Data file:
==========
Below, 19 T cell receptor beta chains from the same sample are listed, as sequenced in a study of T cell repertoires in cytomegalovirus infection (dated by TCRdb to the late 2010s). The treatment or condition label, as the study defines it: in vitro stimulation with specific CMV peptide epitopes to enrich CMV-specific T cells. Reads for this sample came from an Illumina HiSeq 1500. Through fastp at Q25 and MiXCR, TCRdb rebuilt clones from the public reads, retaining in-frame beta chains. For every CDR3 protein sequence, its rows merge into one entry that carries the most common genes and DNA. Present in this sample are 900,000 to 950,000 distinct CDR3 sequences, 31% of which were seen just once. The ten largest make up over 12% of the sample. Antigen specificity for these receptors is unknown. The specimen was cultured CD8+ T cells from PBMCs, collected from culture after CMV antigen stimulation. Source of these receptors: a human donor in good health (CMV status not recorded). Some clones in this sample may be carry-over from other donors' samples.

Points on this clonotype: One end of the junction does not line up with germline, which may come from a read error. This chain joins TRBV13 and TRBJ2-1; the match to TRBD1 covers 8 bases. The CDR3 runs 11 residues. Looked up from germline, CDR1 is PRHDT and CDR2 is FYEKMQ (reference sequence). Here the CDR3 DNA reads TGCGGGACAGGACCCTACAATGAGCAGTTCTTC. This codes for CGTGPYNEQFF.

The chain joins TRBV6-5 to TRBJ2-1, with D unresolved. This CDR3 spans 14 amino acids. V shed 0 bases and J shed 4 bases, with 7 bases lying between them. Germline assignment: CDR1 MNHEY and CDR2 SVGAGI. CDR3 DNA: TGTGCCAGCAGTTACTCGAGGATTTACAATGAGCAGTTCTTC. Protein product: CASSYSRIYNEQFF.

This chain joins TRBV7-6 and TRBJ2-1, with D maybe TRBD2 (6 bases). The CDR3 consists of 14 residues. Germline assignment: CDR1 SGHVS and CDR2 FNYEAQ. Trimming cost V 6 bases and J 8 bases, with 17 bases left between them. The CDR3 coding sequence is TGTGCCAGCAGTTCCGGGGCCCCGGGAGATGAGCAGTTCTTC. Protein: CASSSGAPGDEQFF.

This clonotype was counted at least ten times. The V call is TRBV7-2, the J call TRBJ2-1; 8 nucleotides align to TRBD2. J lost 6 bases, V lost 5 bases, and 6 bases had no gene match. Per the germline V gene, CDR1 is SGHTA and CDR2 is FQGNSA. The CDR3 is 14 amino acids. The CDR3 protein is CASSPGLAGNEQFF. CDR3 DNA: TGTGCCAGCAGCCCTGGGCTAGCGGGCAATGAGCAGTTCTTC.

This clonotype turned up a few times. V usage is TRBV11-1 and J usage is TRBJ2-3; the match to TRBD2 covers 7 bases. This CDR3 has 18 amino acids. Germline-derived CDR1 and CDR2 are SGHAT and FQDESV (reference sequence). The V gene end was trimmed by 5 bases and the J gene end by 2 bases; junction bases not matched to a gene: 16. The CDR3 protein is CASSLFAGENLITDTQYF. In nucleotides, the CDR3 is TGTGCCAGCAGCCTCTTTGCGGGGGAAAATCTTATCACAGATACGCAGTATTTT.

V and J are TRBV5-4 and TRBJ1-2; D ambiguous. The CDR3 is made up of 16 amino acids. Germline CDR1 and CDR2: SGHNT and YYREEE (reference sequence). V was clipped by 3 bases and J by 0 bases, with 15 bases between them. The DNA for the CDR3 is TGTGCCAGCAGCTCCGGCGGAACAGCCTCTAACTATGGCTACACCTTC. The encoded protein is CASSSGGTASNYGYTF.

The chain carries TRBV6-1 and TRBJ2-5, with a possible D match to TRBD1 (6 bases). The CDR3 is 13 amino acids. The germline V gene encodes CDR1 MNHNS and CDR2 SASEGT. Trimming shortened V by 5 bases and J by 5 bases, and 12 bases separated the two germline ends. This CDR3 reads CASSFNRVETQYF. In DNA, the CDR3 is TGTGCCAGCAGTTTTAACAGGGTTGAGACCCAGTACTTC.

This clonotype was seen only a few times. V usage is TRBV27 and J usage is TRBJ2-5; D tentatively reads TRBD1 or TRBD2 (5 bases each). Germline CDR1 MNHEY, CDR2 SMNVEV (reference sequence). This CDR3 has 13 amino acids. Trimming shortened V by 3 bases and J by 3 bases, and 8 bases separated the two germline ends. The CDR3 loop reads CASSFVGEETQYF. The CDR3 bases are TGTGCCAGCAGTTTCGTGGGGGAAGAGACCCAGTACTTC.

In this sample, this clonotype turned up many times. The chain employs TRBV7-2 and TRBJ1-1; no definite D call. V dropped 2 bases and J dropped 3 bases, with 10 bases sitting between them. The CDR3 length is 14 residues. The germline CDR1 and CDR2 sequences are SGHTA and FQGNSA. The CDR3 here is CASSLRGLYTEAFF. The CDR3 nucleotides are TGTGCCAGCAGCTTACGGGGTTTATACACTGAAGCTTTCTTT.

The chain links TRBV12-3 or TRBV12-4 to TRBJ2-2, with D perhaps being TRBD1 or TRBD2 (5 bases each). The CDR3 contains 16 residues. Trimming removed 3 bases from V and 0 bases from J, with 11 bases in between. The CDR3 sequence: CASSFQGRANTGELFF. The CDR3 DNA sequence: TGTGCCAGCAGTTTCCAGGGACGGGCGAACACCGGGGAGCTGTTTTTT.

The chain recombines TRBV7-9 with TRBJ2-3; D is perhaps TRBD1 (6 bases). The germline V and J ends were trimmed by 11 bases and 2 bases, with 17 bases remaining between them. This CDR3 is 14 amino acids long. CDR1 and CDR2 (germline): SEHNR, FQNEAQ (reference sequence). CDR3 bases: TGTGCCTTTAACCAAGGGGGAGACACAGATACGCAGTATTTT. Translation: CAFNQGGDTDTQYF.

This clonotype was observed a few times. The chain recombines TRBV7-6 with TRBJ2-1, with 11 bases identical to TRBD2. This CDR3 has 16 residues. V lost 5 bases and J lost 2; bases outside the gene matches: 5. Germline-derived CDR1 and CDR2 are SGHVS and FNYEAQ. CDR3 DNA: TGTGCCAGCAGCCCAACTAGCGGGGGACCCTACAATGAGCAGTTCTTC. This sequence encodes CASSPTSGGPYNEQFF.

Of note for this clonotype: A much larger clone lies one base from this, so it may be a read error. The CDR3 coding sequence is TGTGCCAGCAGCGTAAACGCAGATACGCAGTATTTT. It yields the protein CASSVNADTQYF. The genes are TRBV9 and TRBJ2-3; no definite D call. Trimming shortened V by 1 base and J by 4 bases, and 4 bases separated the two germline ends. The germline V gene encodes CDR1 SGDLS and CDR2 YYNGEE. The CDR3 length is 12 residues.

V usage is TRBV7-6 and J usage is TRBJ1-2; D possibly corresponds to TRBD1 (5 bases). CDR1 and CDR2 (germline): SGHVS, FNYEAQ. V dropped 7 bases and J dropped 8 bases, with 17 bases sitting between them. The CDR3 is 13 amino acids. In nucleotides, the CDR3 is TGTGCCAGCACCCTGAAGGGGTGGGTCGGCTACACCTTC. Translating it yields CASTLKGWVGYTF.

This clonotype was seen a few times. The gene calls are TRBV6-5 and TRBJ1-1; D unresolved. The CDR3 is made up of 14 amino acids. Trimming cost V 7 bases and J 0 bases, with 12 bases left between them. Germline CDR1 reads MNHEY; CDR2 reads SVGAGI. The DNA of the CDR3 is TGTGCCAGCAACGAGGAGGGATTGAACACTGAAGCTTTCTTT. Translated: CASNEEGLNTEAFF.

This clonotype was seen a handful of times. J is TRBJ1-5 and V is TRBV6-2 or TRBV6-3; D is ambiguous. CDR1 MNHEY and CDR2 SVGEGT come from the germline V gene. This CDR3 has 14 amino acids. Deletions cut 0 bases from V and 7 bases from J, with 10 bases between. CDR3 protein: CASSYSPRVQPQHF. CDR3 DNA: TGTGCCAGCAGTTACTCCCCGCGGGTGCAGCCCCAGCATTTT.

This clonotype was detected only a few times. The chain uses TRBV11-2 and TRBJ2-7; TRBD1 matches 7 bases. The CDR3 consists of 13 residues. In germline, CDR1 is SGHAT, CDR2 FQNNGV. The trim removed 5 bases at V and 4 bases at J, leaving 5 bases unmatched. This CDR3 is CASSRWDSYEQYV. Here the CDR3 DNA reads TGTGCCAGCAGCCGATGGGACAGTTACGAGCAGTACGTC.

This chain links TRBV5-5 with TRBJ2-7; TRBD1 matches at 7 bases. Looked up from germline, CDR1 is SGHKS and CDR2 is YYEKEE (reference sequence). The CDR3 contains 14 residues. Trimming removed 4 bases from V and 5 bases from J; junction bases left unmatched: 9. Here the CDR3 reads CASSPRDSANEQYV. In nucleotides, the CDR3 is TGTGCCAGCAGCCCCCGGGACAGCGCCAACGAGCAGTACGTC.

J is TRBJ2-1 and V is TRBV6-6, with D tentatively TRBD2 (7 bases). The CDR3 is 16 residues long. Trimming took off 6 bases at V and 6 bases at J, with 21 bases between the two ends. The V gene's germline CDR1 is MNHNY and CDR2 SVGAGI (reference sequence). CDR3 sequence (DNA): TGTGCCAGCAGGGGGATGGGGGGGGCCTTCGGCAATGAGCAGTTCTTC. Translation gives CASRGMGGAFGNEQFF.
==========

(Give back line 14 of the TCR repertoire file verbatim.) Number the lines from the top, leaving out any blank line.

Of note for this clonotype: A much larger clone lies one base from this, so it may be a read error. The CDR3 coding sequence is TGTGCCAGCAGCGTAAACGCAGATACGCAGTATTTT. It yields the protein CASSVNADTQYF. The genes are TRBV9 and TRBJ2-3; no definite D call. Trimming shortened V by 1 base and J by 4 bases, and 4 bases separated the two germline ends. The germline V gene encodes CDR1 SGDLS and CDR2 YYNGEE. The CDR3 length is 12 residues.